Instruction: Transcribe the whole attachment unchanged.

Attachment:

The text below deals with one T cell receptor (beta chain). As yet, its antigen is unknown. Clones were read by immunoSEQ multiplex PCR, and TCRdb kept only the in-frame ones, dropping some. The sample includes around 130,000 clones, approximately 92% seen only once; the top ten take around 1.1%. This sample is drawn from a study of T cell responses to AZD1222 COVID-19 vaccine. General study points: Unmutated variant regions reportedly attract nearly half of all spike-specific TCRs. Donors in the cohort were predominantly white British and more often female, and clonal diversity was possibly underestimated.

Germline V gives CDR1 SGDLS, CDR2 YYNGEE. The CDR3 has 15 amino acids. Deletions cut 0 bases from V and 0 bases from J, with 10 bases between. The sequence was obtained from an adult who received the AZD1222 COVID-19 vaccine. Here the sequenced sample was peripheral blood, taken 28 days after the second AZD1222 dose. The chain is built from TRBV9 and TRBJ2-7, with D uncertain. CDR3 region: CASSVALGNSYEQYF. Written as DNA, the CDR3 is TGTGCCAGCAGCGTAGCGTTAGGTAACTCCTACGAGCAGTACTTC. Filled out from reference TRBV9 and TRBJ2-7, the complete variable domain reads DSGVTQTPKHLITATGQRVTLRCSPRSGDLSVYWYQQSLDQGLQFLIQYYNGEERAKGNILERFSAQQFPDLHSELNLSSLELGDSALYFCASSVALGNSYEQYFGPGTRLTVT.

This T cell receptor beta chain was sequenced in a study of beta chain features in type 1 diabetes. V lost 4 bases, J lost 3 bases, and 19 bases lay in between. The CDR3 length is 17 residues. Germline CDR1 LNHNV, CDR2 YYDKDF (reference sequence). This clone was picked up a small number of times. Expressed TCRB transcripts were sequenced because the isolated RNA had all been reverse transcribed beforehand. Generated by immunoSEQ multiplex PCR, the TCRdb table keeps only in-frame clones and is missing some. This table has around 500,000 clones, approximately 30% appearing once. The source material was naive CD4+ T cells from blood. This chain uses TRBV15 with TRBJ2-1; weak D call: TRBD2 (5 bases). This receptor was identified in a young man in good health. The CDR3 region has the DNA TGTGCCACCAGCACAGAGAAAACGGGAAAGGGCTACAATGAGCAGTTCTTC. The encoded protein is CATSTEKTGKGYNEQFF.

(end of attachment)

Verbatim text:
The text below deals with one T cell receptor (beta chain). As yet, its antigen is unknown. Clones were read by immunoSEQ multiplex PCR, and TCRdb kept only the in-frame ones, dropping some. The sample includes around 130,000 clones, approximately 92% seen only once; the top ten take around 1.1%. This sample is drawn from a study of T cell responses to AZD1222 COVID-19 vaccine. General study points: Unmutated variant regions reportedly attract nearly half of all spike-specific TCRs. Donors in the cohort were predominantly white British and more often female, and clonal diversity was possibly underestimated.

Germline V gives CDR1 SGDLS, CDR2 YYNGEE. The CDR3 has 15 amino acids. Deletions cut 0 bases from V and 0 bases from J, with 10 bases between. The sequence was obtained from an adult who received the AZD1222 COVID-19 vaccine. Here the sequenced sample was peripheral blood, taken 28 days after the second AZD1222 dose. The chain is built from TRBV9 and TRBJ2-7, with D uncertain. CDR3 region: CASSVALGNSYEQYF. Written as DNA, the CDR3 is TGTGCCAGCAGCGTAGCGTTAGGTAACTCCTACGAGCAGTACTTC. Filled out from reference TRBV9 and TRBJ2-7, the complete variable domain reads DSGVTQTPKHLITATGQRVTLRCSPRSGDLSVYWYQQSLDQGLQFLIQYYNGEERAKGNILERFSAQQFPDLHSELNLSSLELGDSALYFCASSVALGNSYEQYFGPGTRLTVT.

This T cell receptor beta chain was sequenced in a study of beta chain features in type 1 diabetes. V lost 4 bases, J lost 3 bases, and 19 bases lay in between. The CDR3 length is 17 residues. Germline CDR1 LNHNV, CDR2 YYDKDF (reference sequence). This clone was picked up a small number of times. Expressed TCRB transcripts were sequenced because the isolated RNA had all been reverse transcribed beforehand. Generated by immunoSEQ multiplex PCR, the TCRdb table keeps only in-frame clones and is missing some. This table has around 500,000 clones, approximately 30% appearing once. The source material was naive CD4+ T cells from blood. This chain uses TRBV15 with TRBJ2-1; weak D call: TRBD2 (5 bases). This receptor was identified in a young man in good health. The CDR3 region has the DNA TGTGCCACCAGCACAGAGAAAACGGGAAAGGGCTACAATGAGCAGTTCTTC. The encoded protein is CATSTEKTGKGYNEQFF.